An optical touch panel may include a plurality of light-sensing areas. The plurality of light-sensing areas may be integrally formed with pixels in a display panel or may be formed on the display panel, in order to sense incident light from outside the optical touch panel. A method of driving an optical touch panel may include sensing a change in an output from a plurality of light-sensing areas between two time points and determining that there is an optical input when the change in the output is greater than or equal to a first reference value that is defined in advance. The light-sensing areas may be integrally formed with pixels in a display panel or formed on a surface of the display panel, for sensing incident light from outside the optical touch panel.

Description

CROSS-REFERENCE TO RELATED APPLICATION(S)

This application claims priority from Korean Patent Application No. 10-2009-0122539, filed on Dec. 10, 2009, in the Korean Intellectual Property Office (KIPO), the entire contents of which are incorporated herein by reference.

BACKGROUND

1. Field

Example embodiments relate to optical touch panels and/or methods of driving the same. Also, example embodiments relate to optical touch panels using light-sensitive transparent oxide transistors and/or methods of driving the optical touch panels.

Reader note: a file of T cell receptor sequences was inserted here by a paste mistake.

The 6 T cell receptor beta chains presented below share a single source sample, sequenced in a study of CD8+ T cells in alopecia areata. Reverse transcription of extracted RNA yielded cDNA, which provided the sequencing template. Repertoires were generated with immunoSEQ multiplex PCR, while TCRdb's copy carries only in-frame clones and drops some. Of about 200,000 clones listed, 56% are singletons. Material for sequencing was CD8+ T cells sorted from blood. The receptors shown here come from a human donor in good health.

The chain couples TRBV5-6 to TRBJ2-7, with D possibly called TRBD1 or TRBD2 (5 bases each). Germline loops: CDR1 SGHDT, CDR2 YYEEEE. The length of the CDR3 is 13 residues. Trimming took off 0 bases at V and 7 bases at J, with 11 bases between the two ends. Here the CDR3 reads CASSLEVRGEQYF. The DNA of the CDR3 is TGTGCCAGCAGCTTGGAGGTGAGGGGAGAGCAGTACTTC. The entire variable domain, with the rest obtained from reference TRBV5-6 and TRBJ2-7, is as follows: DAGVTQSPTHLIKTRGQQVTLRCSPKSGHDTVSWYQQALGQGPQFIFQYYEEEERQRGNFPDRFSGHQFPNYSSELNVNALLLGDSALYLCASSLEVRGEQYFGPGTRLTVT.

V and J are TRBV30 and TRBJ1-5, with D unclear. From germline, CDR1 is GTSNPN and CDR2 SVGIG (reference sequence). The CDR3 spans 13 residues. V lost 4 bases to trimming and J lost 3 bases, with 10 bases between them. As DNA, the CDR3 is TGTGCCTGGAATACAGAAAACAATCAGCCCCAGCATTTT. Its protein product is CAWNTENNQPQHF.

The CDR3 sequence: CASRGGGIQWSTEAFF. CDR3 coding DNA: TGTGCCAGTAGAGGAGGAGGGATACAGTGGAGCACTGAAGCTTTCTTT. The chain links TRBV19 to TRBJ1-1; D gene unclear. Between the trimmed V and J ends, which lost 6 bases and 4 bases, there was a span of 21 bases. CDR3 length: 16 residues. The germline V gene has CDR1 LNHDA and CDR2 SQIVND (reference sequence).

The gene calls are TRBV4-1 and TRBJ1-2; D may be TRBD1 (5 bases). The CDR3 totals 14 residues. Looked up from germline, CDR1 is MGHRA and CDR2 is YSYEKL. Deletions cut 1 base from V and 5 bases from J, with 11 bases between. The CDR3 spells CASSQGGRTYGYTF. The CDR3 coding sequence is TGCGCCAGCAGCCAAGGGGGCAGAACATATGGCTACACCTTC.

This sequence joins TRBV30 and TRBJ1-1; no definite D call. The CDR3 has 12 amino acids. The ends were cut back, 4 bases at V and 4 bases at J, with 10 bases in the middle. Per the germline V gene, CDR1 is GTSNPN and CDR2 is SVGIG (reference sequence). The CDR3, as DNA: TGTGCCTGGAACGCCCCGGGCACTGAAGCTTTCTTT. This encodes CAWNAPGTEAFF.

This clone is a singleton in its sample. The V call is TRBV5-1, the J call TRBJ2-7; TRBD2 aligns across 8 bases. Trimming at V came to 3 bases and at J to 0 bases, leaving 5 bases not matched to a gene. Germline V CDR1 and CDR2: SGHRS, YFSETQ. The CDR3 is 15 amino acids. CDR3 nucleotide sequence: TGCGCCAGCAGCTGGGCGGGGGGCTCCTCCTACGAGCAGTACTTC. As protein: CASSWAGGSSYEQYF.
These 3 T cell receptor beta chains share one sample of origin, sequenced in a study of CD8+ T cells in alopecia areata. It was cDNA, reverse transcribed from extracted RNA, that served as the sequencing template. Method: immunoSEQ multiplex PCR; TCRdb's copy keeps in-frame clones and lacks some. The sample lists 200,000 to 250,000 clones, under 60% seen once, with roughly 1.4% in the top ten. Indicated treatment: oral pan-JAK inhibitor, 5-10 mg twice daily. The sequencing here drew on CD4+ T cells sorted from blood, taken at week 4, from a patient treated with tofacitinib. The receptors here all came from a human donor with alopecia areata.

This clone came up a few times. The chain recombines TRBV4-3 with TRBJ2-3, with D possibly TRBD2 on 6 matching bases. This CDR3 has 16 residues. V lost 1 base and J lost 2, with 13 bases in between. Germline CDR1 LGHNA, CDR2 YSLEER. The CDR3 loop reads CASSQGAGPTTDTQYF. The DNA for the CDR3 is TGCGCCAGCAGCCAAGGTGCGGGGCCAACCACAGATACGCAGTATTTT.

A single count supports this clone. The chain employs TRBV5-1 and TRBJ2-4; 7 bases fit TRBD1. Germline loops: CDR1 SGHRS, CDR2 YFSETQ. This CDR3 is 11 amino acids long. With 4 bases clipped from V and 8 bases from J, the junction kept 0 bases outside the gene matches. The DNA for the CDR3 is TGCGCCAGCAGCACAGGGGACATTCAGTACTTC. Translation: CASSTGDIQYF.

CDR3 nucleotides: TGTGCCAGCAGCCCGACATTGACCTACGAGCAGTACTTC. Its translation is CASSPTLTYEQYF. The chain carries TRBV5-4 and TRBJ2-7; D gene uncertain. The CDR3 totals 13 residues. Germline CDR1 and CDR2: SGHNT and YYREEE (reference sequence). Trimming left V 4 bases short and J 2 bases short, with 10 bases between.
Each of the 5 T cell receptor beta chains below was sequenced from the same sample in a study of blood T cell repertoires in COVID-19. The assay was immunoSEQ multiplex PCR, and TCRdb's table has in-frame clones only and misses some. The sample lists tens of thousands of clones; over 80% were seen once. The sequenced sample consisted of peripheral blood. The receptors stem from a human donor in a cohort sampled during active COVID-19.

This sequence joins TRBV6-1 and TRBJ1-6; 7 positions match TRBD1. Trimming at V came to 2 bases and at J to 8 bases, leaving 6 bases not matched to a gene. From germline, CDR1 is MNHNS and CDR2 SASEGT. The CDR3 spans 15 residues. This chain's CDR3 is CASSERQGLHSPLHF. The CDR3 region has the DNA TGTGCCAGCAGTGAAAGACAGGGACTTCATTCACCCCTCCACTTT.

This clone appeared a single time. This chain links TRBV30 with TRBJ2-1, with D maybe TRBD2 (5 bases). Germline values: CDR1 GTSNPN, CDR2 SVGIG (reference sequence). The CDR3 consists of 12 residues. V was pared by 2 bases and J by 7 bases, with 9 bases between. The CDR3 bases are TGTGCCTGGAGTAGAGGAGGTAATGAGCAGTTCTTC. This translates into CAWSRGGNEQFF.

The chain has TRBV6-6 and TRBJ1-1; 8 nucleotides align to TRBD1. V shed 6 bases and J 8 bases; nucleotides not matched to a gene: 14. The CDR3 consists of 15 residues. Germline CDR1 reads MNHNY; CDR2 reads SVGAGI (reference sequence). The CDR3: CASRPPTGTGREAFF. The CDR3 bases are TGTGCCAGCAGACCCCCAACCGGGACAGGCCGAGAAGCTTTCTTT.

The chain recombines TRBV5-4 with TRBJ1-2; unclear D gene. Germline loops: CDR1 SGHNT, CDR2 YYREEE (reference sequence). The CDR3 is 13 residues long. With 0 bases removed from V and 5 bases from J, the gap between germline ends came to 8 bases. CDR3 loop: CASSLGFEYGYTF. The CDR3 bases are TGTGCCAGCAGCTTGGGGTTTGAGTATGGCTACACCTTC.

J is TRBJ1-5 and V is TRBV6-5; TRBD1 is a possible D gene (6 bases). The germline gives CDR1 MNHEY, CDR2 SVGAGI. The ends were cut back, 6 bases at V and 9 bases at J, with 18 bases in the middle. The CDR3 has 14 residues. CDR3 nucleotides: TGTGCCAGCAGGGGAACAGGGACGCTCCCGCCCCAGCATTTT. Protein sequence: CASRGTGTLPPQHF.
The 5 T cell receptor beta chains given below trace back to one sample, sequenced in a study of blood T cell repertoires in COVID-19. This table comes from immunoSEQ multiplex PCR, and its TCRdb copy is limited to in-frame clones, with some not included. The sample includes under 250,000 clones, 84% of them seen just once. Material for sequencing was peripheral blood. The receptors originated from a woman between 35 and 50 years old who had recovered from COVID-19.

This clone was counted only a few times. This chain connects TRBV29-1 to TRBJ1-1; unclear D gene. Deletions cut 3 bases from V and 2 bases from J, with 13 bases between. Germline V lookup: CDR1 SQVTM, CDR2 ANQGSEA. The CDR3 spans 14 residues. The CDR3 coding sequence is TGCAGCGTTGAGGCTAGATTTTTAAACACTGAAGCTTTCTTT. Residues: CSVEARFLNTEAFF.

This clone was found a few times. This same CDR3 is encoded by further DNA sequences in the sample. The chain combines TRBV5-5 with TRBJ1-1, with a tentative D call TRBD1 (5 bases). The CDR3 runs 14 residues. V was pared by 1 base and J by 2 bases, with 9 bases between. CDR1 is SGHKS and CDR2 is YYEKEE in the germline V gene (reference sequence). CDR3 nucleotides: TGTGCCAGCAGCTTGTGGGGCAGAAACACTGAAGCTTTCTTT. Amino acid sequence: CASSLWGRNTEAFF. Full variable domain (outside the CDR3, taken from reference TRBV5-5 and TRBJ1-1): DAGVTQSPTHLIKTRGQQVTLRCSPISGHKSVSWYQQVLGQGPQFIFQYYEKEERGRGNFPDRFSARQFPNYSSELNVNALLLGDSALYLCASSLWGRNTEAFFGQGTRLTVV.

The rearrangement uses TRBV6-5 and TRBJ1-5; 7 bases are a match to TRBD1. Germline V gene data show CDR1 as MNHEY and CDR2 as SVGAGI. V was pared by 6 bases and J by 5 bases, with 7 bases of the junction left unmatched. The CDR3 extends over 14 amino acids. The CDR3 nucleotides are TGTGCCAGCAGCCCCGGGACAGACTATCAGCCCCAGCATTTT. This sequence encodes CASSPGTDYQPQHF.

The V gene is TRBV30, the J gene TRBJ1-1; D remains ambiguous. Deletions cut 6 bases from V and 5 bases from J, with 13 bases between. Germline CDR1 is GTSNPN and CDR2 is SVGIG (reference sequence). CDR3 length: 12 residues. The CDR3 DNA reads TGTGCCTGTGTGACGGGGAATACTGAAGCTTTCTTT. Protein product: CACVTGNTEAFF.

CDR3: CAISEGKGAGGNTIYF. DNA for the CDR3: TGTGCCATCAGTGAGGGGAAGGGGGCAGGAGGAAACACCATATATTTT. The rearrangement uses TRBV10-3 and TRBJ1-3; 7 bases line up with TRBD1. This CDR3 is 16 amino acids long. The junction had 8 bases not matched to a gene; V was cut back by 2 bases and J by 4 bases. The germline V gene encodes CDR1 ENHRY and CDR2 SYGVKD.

2. Description of the Related Art

Touch panels may be widely distributed as one of the basic input devices in a computer system, along with keyboards and/or mice. In general, touch panels may be input devices on which a pressure-sensitive film may be attached for inputting signals by touching characters and/or figures displayed on the touch panels with a finger and/or a pen. Since touch panels may not require a keyboard and/or may be easy to manipulate, touch panels may be widely used in automatic teller machines (ATMs) and/or information systems in public places. Recently, touch panels may be realized in various types as touch panel technology has developed, and accordingly, may be widely distributed at a low cost.

However, current touch panels may be directly touched with a hand and/or a pen. Such touch panels may have an excellent sensing efficiency, but a user should be close to the touch panels. Therefore, these touch panels may be used in desktop computers, notebook computers, and/or small display apparatuses such as portable devices, for example, mobile phones and/or navigation devices. However, as the display becomes larger, it may be difficult to apply the touch panel due to a distance between the user and the display device. In addition, according to conventional touch panels, a surface of the display device may be damaged as the number of touching operations increases and, thus, the quality of the image displayed on the display device may be degraded.

SUMMARY

Example embodiments may provide optical touch panels using light-sensitive transparent oxide transistors that may prevent surfaces of displays from being damaged and/or may control a large size display that may be difficult for a user to directly touch.

Example embodiments may provide methods of driving the optical touch panels.

Additional aspects may be set forth in part in the description which follows and, in part, may be apparent from the description, and/or may be learned by practice of the example embodiments.